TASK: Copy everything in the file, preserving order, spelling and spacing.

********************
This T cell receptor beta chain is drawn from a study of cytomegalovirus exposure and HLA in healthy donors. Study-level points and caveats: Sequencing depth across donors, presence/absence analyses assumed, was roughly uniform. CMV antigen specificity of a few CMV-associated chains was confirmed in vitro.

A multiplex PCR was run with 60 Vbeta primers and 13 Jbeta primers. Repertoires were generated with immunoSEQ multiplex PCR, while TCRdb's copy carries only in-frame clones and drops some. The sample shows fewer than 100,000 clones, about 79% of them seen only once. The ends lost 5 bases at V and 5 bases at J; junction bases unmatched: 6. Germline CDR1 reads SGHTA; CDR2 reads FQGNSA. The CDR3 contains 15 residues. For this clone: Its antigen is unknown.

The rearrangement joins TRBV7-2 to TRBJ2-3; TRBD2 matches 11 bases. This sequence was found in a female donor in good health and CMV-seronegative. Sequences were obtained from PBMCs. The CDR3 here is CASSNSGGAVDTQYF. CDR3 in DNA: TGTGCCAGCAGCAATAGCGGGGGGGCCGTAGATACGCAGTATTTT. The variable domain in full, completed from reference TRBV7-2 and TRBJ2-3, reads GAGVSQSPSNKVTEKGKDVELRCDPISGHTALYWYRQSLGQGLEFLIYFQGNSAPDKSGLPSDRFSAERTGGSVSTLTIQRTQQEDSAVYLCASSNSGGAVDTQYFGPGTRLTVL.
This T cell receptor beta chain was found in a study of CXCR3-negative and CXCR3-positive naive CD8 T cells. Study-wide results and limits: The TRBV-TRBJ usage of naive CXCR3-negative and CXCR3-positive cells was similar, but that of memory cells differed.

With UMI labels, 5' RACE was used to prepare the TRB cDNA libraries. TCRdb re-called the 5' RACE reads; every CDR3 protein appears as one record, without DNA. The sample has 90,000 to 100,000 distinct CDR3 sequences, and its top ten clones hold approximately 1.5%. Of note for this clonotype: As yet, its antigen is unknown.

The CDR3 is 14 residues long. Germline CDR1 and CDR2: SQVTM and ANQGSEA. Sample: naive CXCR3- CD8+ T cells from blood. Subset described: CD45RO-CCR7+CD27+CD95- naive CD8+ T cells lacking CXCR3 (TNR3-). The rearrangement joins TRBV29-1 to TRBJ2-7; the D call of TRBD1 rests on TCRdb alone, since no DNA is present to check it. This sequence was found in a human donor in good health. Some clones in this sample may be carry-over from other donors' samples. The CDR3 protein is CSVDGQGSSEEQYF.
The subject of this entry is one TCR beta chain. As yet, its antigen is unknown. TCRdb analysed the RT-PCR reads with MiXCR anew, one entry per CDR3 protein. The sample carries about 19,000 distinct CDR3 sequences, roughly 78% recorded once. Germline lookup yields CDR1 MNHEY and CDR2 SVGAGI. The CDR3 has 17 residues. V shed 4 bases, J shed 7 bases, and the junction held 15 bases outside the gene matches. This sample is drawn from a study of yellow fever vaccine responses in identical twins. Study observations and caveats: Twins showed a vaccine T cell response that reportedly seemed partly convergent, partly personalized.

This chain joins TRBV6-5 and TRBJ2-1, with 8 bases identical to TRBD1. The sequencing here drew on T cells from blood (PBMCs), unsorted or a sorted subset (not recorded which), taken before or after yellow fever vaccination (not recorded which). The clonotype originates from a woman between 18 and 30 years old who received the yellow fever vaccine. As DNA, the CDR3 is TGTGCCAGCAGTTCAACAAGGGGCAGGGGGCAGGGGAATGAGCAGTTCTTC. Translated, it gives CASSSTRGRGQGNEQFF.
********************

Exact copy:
This T cell receptor beta chain is drawn from a study of cytomegalovirus exposure and HLA in healthy donors. Study-level points and caveats: Sequencing depth across donors, presence/absence analyses assumed, was roughly uniform. CMV antigen specificity of a few CMV-associated chains was confirmed in vitro.

A multiplex PCR was run with 60 Vbeta primers and 13 Jbeta primers. Repertoires were generated with immunoSEQ multiplex PCR, while TCRdb's copy carries only in-frame clones and drops some. The sample shows fewer than 100,000 clones, about 79% of them seen only once. The ends lost 5 bases at V and 5 bases at J; junction bases unmatched: 6. Germline CDR1 reads SGHTA; CDR2 reads FQGNSA. The CDR3 contains 15 residues. For this clone: Its antigen is unknown.

The rearrangement joins TRBV7-2 to TRBJ2-3; TRBD2 matches 11 bases. This sequence was found in a female donor in good health and CMV-seronegative. Sequences were obtained from PBMCs. The CDR3 here is CASSNSGGAVDTQYF. CDR3 in DNA: TGTGCCAGCAGCAATAGCGGGGGGGCCGTAGATACGCAGTATTTT. The variable domain in full, completed from reference TRBV7-2 and TRBJ2-3, reads GAGVSQSPSNKVTEKGKDVELRCDPISGHTALYWYRQSLGQGLEFLIYFQGNSAPDKSGLPSDRFSAERTGGSVSTLTIQRTQQEDSAVYLCASSNSGGAVDTQYFGPGTRLTVL.
This T cell receptor beta chain was found in a study of CXCR3-negative and CXCR3-positive naive CD8 T cells. Study-wide results and limits: The TRBV-TRBJ usage of naive CXCR3-negative and CXCR3-positive cells was similar, but that of memory cells differed.

With UMI labels, 5' RACE was used to prepare the TRB cDNA libraries. TCRdb re-called the 5' RACE reads; every CDR3 protein appears as one record, without DNA. The sample has 90,000 to 100,000 distinct CDR3 sequences, and its top ten clones hold approximately 1.5%. Of note for this clonotype: As yet, its antigen is unknown.

The CDR3 is 14 residues long. Germline CDR1 and CDR2: SQVTM and ANQGSEA. Sample: naive CXCR3- CD8+ T cells from blood. Subset described: CD45RO-CCR7+CD27+CD95- naive CD8+ T cells lacking CXCR3 (TNR3-). The rearrangement joins TRBV29-1 to TRBJ2-7; the D call of TRBD1 rests on TCRdb alone, since no DNA is present to check it. This sequence was found in a human donor in good health. Some clones in this sample may be carry-over from other donors' samples. The CDR3 protein is CSVDGQGSSEEQYF.
The subject of this entry is one TCR beta chain. As yet, its antigen is unknown. TCRdb analysed the RT-PCR reads with MiXCR anew, one entry per CDR3 protein. The sample carries about 19,000 distinct CDR3 sequences, roughly 78% recorded once. Germline lookup yields CDR1 MNHEY and CDR2 SVGAGI. The CDR3 has 17 residues. V shed 4 bases, J shed 7 bases, and the junction held 15 bases outside the gene matches. This sample is drawn from a study of yellow fever vaccine responses in identical twins. Study observations and caveats: Twins showed a vaccine T cell response that reportedly seemed partly convergent, partly personalized.

This chain joins TRBV6-5 and TRBJ2-1, with 8 bases identical to TRBD1. The sequencing here drew on T cells from blood (PBMCs), unsorted or a sorted subset (not recorded which), taken before or after yellow fever vaccination (not recorded which). The clonotype originates from a woman between 18 and 30 years old who received the yellow fever vaccine. As DNA, the CDR3 is TGTGCCAGCAGTTCAACAAGGGGCAGGGGGCAGGGGAATGAGCAGTTCTTC. Translated, it gives CASSSTRGRGQGNEQFF.